Only those lacking in emotional maturity will continue to say, “He made me do it.”  “It’s your fault I’m overweight. You stress me out.”  No. No. No. Unless you are being held to ransom with a gun at your head (or similar) then you make the majority of your choices. It’s only when they don’t work out that we need the villain – partner, parent, boss, fate and God. Choices are made within a context which I think influences how much responsibility we take for them. 

            As we go into 2018, maybe it’s time to hold the mirror up to ourselves and be honest as it’s so easy to lie.  Wasn’t me, Sir!  The villain in your life might not be anybody other than….. yourself.



How Spiritual are You?

  I’ve been asked to work on some ideas for a corporation to introduce an element of spirituality into their workforce. Since a vein of this theme runs through the spine of my upcoming novel, “The Future Can’t Wait,” I considered this to be somewhat synchronous.

  When we think about spirituality, the default definition is often linked to something theistic but it is much broader than this. The spiritual journey is a very personal one and not open to debate about any rights and wrongs. I was surprised to find that the Sloane School of Management has been considering this aspect of Human Resource Management since the nineties.  Rather than being about offering prayer groups or Higher Power Lunches or even group chanting every morning, spirituality in the workplace is more about a creating a sense of connectedness and belonging amongst employees which in turn is designed to improve communication, productivity and an improved feeling of emotional wellbeing.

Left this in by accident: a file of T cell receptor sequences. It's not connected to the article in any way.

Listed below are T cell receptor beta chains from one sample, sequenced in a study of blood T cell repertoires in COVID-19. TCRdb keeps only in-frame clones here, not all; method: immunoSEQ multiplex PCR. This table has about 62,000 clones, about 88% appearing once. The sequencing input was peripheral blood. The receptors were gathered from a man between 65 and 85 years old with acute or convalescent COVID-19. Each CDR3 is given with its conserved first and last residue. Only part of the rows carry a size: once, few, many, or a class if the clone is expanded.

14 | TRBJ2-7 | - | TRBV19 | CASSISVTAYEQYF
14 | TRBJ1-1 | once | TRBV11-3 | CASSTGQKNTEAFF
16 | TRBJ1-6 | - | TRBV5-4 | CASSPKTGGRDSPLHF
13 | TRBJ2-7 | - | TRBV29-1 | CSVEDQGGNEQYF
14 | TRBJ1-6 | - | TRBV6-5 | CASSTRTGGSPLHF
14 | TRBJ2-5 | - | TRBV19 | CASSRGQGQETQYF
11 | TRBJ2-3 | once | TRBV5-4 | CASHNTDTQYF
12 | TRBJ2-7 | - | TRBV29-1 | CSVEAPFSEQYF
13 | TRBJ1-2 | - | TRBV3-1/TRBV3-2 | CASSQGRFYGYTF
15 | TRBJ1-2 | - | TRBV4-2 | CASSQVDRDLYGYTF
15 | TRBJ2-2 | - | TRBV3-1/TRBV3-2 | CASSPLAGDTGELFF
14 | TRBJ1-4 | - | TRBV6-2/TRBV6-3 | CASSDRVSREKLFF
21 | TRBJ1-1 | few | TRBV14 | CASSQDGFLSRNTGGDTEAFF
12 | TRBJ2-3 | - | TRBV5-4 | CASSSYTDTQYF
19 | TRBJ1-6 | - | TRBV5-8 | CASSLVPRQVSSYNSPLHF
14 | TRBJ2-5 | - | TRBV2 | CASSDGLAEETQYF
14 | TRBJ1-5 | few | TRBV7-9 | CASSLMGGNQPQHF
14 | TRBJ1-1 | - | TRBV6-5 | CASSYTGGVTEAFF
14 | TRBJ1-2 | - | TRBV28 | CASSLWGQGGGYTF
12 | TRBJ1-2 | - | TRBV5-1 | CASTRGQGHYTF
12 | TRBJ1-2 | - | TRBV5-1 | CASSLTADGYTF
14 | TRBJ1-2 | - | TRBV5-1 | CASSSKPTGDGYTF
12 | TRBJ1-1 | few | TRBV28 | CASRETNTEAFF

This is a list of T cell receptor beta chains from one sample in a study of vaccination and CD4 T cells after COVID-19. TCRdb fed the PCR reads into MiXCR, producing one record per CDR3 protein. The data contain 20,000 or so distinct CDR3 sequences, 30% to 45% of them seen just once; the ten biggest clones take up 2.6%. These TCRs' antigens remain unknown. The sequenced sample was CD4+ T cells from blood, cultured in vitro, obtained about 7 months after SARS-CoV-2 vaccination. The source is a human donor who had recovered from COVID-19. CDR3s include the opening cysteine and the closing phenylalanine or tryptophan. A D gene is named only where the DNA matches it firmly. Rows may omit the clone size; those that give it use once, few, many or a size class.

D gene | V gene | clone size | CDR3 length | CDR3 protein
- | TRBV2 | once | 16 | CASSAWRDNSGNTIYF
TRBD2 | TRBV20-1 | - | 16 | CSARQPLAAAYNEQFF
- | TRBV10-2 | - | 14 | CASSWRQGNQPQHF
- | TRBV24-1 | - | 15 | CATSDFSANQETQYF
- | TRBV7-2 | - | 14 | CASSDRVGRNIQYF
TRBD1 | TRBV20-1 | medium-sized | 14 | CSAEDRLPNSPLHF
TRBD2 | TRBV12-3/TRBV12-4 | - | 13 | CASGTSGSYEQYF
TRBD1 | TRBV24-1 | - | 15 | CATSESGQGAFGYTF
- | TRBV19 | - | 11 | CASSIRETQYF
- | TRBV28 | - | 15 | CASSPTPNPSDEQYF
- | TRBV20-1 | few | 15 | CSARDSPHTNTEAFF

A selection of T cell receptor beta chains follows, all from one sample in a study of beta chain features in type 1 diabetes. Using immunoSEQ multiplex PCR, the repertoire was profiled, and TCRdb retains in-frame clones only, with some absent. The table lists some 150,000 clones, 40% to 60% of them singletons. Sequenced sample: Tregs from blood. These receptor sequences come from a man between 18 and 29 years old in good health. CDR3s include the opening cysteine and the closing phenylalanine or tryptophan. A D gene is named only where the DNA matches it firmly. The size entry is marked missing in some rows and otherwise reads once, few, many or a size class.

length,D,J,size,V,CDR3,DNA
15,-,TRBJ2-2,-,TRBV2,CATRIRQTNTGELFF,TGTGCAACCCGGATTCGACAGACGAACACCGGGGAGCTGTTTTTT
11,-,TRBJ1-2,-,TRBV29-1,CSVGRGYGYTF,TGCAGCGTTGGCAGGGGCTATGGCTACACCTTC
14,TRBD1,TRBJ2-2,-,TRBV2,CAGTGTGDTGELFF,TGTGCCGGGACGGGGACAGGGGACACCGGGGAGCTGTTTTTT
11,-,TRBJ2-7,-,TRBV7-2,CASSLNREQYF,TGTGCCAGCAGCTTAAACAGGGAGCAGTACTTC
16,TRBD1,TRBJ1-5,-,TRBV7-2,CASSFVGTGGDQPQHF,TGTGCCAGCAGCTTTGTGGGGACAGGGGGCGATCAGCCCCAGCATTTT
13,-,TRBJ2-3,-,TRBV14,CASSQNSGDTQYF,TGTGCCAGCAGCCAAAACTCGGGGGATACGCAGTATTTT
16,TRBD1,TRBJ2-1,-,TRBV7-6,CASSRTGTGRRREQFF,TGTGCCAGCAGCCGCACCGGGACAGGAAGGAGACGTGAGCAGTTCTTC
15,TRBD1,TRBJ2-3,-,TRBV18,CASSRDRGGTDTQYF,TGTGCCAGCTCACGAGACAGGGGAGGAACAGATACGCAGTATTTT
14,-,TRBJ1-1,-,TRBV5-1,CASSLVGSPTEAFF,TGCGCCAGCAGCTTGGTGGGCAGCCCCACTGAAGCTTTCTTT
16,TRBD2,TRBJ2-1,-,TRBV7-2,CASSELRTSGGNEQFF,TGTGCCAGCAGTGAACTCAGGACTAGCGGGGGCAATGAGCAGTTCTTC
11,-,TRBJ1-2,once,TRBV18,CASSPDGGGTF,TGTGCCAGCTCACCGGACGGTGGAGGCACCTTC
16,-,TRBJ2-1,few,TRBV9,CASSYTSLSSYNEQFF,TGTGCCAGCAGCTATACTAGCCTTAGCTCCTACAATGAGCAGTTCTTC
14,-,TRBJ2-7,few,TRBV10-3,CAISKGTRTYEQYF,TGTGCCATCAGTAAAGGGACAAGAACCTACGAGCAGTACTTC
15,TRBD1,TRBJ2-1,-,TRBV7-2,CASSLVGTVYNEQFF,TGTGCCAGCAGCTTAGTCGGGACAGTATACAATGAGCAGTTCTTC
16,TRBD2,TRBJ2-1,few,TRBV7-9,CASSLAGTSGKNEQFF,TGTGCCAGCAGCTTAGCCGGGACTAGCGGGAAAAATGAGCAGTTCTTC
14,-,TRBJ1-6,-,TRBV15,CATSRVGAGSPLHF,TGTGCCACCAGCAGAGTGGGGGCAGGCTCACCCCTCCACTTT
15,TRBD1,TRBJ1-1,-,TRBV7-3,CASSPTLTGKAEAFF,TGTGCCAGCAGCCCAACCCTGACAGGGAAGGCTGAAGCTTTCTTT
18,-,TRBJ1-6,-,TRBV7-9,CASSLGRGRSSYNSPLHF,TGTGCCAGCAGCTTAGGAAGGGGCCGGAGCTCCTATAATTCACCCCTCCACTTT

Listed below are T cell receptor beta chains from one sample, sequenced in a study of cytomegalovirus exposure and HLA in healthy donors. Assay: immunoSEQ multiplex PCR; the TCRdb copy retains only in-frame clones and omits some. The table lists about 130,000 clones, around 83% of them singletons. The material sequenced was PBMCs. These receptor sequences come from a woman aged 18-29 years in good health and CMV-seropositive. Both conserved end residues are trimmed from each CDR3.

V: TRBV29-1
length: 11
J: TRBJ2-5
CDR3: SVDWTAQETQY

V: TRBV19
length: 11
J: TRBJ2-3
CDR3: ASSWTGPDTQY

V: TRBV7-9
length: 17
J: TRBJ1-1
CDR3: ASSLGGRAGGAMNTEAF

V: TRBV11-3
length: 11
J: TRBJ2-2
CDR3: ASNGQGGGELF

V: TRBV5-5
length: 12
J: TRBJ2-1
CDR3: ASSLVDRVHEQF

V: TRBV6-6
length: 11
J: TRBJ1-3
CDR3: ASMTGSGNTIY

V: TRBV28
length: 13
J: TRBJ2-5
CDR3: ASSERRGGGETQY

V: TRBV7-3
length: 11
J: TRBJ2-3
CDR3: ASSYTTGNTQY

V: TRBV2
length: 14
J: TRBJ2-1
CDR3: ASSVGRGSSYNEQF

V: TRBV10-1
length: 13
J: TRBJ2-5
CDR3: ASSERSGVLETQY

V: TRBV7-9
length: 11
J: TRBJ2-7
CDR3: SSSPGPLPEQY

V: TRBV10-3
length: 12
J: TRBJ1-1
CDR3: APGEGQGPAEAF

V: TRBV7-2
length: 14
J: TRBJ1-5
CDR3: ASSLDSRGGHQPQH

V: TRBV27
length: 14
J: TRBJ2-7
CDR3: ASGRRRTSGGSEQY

I can see some HR Managers rolling their eyes and seeing it as another way for some training consultant to make a fat fee on the back of the current trend in mindfulness and the rage for colouring books – I do know of organisations offering a colouring wall to deal with stress. I say sort out your systems first. However this takes me away from my thinking aloud blog this week.

  Despite having gone through periods of church going, dabbling in Islam in a previous life, hanging around Buddhist temples in the hope of enlightenment I have to confess to having no religious belief at all but I do have a feeling of being connected to what Carl Jung called the Collective Unconscious. For more information have a look at this website. http://carl-jung.net/collective_unconscious.html

  Reading a moving poem or a letter, a walk in the woods, rain clattering on the conservatory roof, painting a loose watercolour from my imagination are some of the ways I connect with a higher consciousness if you like. Some people would call it the divine. In my personal discipline, I call it the universal truth.

  Good questions to help stimulate thinking about spirituality include:

  • What is my purpose in life? What gives it meaning?
  • What keeps you positive and hopeful?
  • What is the shadow part of your personality and what is it trying to tell you?
  • How do you see your future?
  • What is your feeling about death?

Some cynic told me that the only reason I am interested in this topic is because I am a baby boomer ( not quite true) and I am at a time of life when thoughts about  mortality are taking over the need to make money. Well, here’s some news. I’ve always been drawn to the spiritual side of life and money making apart from providing for my family single handed has never been a motivator neither has fame. Through my writing I hope to light a pathway for some people who will feel a little bit better or have a greater understanding about an aspect of life than they did before.

  Writing about the tragedy of the ordinary life as I do helps me to connect with the collective unconscious and say, ‘Look, you’re not on your own.’

Whilst I do write about what I know I really write about what I feel and for me that’s what spirituality is all about.